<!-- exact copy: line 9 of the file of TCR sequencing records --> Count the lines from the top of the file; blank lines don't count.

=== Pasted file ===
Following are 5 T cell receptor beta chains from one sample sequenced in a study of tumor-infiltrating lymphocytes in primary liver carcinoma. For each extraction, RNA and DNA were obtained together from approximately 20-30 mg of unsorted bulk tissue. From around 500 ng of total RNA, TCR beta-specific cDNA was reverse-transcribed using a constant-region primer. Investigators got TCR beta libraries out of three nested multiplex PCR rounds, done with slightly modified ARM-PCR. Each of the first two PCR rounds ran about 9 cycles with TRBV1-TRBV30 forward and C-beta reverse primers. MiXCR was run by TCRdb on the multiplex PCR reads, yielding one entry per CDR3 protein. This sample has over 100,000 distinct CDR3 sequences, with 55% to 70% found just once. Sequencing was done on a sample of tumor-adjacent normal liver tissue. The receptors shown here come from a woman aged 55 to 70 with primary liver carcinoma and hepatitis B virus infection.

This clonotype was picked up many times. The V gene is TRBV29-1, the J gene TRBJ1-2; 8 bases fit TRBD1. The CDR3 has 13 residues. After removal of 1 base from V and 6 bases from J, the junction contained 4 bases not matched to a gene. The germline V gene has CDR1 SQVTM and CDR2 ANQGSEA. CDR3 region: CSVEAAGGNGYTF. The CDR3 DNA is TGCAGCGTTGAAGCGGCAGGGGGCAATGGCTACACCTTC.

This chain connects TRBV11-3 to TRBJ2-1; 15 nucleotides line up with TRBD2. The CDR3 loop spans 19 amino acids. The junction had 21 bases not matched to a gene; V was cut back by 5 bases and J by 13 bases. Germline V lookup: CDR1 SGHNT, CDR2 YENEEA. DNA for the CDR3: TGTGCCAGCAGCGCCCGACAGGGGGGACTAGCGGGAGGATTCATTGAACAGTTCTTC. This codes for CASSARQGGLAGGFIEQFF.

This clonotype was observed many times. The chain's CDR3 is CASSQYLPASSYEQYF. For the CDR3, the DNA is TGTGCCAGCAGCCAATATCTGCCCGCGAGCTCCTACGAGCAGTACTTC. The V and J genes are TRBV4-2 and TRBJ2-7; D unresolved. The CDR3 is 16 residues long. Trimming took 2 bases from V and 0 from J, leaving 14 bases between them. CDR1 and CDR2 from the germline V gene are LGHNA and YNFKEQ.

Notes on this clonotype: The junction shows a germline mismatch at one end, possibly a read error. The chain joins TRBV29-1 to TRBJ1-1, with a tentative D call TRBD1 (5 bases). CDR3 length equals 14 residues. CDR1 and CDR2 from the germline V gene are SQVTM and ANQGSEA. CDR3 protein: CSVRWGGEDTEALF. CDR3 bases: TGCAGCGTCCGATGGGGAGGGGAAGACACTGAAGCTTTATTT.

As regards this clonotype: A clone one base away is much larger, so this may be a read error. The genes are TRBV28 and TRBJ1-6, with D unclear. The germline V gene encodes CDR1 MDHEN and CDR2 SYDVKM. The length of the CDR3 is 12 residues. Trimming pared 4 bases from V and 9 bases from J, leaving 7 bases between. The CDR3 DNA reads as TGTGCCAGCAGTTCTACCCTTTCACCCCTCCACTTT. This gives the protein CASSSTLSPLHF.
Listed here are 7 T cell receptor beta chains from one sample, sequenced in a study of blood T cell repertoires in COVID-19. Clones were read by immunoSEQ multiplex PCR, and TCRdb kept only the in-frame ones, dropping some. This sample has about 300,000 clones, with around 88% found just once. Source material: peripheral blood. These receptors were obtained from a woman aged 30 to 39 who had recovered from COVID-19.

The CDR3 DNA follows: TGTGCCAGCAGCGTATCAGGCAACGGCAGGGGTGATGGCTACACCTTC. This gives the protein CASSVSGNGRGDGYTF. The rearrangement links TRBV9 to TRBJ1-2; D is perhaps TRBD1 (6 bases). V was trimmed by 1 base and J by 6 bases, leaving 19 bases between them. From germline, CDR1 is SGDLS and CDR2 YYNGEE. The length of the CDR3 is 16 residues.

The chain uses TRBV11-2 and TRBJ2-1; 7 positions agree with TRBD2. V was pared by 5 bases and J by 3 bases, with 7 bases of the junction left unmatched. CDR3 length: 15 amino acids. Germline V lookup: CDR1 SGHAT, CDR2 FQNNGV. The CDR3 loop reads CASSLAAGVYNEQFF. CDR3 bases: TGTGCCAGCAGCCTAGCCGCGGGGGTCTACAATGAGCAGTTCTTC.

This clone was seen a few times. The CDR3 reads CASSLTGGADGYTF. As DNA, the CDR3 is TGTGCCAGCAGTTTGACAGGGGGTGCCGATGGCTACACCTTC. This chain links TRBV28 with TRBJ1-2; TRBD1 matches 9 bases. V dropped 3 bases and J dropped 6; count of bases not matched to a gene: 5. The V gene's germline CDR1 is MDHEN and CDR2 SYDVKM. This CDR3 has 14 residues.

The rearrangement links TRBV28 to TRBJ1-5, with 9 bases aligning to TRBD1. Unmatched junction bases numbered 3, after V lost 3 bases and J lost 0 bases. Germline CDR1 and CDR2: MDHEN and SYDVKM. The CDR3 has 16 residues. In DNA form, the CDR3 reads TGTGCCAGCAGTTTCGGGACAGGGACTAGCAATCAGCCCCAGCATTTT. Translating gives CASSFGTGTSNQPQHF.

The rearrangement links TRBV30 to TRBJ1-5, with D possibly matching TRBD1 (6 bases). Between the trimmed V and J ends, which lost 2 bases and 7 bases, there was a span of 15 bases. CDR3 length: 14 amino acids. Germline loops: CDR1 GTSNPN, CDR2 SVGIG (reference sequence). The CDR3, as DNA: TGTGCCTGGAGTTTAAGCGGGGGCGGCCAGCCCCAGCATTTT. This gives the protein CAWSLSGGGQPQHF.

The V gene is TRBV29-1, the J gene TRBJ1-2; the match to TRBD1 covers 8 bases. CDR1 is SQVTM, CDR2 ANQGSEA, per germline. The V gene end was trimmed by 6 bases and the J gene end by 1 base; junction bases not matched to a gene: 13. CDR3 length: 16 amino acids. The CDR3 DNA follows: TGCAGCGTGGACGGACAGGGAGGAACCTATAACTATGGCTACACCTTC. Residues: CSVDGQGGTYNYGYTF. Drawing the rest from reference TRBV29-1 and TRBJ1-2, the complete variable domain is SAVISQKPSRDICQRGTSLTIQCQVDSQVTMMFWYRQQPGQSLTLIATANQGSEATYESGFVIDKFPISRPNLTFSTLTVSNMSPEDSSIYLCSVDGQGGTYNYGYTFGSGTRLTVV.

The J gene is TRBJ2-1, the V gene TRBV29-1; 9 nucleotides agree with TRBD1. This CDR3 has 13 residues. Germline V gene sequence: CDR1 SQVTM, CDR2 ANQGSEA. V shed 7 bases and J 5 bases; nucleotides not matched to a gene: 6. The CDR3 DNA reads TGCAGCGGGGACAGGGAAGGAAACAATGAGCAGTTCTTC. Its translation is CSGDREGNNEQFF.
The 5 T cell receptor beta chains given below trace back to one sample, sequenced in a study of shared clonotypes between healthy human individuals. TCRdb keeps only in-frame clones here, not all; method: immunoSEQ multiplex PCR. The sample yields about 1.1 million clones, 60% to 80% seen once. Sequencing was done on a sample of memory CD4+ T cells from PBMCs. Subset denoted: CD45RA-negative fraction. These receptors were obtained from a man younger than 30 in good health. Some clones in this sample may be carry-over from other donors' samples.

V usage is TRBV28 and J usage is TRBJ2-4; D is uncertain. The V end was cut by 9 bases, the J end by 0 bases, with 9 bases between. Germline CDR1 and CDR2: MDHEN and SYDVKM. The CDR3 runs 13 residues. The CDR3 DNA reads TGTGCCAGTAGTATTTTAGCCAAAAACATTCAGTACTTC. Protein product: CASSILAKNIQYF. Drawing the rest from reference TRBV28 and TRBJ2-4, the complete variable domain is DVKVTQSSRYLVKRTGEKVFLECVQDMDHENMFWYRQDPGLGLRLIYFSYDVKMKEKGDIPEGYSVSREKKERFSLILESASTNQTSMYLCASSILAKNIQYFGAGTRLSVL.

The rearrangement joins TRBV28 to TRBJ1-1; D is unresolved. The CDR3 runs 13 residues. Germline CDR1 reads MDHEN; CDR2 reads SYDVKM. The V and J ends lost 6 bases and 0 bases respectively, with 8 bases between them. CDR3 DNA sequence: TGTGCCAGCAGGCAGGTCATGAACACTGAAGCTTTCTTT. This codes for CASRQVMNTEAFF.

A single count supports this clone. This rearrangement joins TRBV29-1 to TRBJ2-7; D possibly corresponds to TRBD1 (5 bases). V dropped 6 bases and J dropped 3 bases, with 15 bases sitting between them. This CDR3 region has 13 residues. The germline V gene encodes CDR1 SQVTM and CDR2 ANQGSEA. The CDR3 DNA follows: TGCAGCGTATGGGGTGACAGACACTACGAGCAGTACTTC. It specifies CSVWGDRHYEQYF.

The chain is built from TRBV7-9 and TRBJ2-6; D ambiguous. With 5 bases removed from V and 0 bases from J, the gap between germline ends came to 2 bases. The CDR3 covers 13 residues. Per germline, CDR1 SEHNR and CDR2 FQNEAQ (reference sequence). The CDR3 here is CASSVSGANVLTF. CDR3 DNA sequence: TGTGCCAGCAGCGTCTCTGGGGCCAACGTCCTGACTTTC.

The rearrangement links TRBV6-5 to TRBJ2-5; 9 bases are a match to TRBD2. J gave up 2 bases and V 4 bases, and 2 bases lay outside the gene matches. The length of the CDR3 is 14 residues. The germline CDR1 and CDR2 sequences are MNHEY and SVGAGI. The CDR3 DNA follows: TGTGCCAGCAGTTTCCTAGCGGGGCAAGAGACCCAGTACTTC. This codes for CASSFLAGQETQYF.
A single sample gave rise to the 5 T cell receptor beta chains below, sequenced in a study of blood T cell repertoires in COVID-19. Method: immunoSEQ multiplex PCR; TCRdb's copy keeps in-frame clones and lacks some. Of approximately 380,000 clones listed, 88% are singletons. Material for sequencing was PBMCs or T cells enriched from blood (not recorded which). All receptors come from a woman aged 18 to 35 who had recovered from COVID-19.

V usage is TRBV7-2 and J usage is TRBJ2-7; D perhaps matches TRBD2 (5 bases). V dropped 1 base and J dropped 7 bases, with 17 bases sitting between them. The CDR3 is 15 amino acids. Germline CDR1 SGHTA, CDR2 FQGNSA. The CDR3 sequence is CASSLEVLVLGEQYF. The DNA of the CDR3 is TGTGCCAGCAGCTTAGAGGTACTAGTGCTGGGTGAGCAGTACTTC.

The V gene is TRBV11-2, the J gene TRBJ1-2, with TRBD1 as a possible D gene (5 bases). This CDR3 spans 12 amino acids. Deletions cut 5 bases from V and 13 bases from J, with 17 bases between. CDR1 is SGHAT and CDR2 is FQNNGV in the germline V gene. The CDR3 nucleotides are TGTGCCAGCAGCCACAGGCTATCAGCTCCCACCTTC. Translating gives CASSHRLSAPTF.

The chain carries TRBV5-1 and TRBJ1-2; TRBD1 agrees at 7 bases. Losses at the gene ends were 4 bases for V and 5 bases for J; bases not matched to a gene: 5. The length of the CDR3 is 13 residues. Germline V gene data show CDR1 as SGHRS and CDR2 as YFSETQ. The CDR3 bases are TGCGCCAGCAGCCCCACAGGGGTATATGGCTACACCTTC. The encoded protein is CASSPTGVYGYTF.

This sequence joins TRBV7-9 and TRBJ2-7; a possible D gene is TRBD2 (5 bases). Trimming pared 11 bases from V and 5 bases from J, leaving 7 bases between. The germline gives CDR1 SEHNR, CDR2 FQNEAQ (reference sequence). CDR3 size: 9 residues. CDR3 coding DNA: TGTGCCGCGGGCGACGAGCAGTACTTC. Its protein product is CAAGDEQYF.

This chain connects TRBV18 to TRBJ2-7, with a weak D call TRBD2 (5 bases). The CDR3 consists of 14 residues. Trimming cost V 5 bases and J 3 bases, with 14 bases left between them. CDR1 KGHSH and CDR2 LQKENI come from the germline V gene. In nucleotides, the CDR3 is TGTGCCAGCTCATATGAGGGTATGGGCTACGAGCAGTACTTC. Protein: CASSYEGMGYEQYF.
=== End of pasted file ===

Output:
The chain uses TRBV11-2 and TRBJ2-1; 7 positions agree with TRBD2. V was pared by 5 bases and J by 3 bases, with 7 bases of the junction left unmatched. CDR3 length: 15 amino acids. Germline V lookup: CDR1 SGHAT, CDR2 FQNNGV. The CDR3 loop reads CASSLAAGVYNEQFF. CDR3 bases: TGTGCCAGCAGCCTAGCCGCGGGGGTCTACAATGAGCAGTTCTTC.